On April 6, 2011, Mary L. Schapiro, Chairman of the Securities and Exchange Commission (“SEC”) sent a letter to Darrell E. Issa, Chairman of the Committee on Oversight and Government Reform, responding to a March 22, 2011 letter from Rep. Issa concerning capital formation issues. In her letter, Chairman Schapiro indicated that the SEC would consider revising the rules that govern the way in which small businesses are able to tap into equity markets in the new era of crowdfunding, social media and other new communications media that did not exist when the current SEC rules were established. Rep. Issa’s letter discussed a number of perceived problems encountered in recent securities offerings, including the January 2011 decision by Goldman Sachs and Facebook to offer shares in a $1.5 billion private offering only outside the U.S. In her letter, Chairman Schapiro indicated that the review is intended to give the SEC “a fresh look at our rules to develop ideas for the Commission about ways to reduce the regulatory burdens on small business capital formation in a manner consistent with investor protection.”
Which rules are under review by the SEC?
In her letter, Chairman Schapiro indicated that the SEC’s review will be focused on
- communications in connection with securities offerings
- capital formation and the regulatory environment
- initial public offerings
- the shareholder threshold for public reporting
- new capital raising strategies
- investments in start-ups.
With respect to the shareholder trigger for public offerings, Section 12(g) of the Securities Exchange Act of 1934 and SEC Rule 12g-1 require companies with a class of equity securities held of record by 500 or more persons and more than $10 million in assets at fiscal year end to register under the Exchange Act. This is known as the “500 Holder Rule”.
What is the SEC’s view of the current rules regarding communications in connection with securities offerings?
In her letter, Chairman Schapiro indicated that the general solicitation ban applicable to offerings of securities “has been supported on the grounds that it prevents securities fraud by, for example, making it more difficult for fraudsters to attract investors or unscrupulous issuers to condition the market.” Chairman Schapiro also stated that the communication bans have been used primarily to control “gun jumping” issues during an IPO. Finally, Chairman Schapiro noted that since 2007, the SEC has been interpreting the prohibition on general solicitation to involve an analysis of whether investors participating in the offering were actually solicited through the activities that could be viewed as a general solicitation. This was a change from the prior longstanding SEC staff position that any general solicitation tainted all sales of securities, regardless of whether investors saw the general solicitation, unless such sales could be distinguished as a separate plan of financing from the offering to which the general solicitation applied.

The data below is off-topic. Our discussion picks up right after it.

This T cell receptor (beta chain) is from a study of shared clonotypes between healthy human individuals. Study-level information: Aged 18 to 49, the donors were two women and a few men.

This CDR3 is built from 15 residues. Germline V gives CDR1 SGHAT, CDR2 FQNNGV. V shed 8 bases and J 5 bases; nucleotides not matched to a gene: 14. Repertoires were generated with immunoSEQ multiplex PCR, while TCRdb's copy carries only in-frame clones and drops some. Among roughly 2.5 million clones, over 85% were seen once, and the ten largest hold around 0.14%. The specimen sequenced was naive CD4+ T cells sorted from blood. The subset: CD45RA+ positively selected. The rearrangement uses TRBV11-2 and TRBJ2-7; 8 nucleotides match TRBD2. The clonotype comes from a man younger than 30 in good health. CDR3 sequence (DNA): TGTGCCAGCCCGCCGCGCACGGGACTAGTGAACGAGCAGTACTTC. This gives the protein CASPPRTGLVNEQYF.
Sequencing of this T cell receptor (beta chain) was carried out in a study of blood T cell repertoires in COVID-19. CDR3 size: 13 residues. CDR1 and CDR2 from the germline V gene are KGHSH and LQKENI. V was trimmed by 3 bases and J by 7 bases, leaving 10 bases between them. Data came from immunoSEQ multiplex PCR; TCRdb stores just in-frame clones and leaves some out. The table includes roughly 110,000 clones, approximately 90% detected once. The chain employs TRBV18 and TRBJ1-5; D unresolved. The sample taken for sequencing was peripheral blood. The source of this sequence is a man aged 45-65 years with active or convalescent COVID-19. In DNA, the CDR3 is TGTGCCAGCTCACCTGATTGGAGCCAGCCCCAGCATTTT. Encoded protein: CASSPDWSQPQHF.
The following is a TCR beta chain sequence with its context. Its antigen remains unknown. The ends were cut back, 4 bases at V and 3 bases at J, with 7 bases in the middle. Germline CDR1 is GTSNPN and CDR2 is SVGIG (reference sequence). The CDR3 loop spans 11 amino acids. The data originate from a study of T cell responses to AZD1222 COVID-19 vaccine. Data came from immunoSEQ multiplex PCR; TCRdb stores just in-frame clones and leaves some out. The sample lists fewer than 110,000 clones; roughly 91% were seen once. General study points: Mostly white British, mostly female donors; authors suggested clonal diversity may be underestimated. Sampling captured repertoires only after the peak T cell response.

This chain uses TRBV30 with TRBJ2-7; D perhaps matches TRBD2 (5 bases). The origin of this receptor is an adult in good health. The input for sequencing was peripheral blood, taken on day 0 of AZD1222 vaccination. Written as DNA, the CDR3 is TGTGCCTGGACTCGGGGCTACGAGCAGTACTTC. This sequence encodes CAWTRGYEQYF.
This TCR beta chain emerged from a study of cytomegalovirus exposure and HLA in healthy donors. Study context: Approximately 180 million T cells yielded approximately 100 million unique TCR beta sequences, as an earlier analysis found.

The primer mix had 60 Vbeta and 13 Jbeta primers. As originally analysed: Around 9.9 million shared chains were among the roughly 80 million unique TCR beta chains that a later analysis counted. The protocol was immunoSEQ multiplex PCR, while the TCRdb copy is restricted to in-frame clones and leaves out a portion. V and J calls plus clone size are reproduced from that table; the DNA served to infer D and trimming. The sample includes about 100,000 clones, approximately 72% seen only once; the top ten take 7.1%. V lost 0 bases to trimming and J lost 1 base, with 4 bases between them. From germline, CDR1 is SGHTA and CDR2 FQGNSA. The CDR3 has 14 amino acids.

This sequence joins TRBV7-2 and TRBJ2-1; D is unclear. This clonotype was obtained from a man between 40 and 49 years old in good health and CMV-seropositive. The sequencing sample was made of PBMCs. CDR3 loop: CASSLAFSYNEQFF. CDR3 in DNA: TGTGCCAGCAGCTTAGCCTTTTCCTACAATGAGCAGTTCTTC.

What is the SEC’s view on secondary trading of private company stock on online trading platforms?
In her letter, Chairman Schapiro indicated that the SEC staff is monitoring the secondary trading activity on a variety of online trading platforms, many of which are facilitating the trading of securities of private companies. Chairman Schapiro stated that “[t]rading that develops on online trading platforms can be beneficial in that it can provide much desired liquidity to investors, which can assist in attracting investors to smaller private companies. This benefit, however, must be balanced with investor protection concerns that can be raised when there is a lack of information available to investors about these private companies.”
Did the SEC indicate whether the 500 Holder Rule will be amended and what the revised threshold under the new rules will be?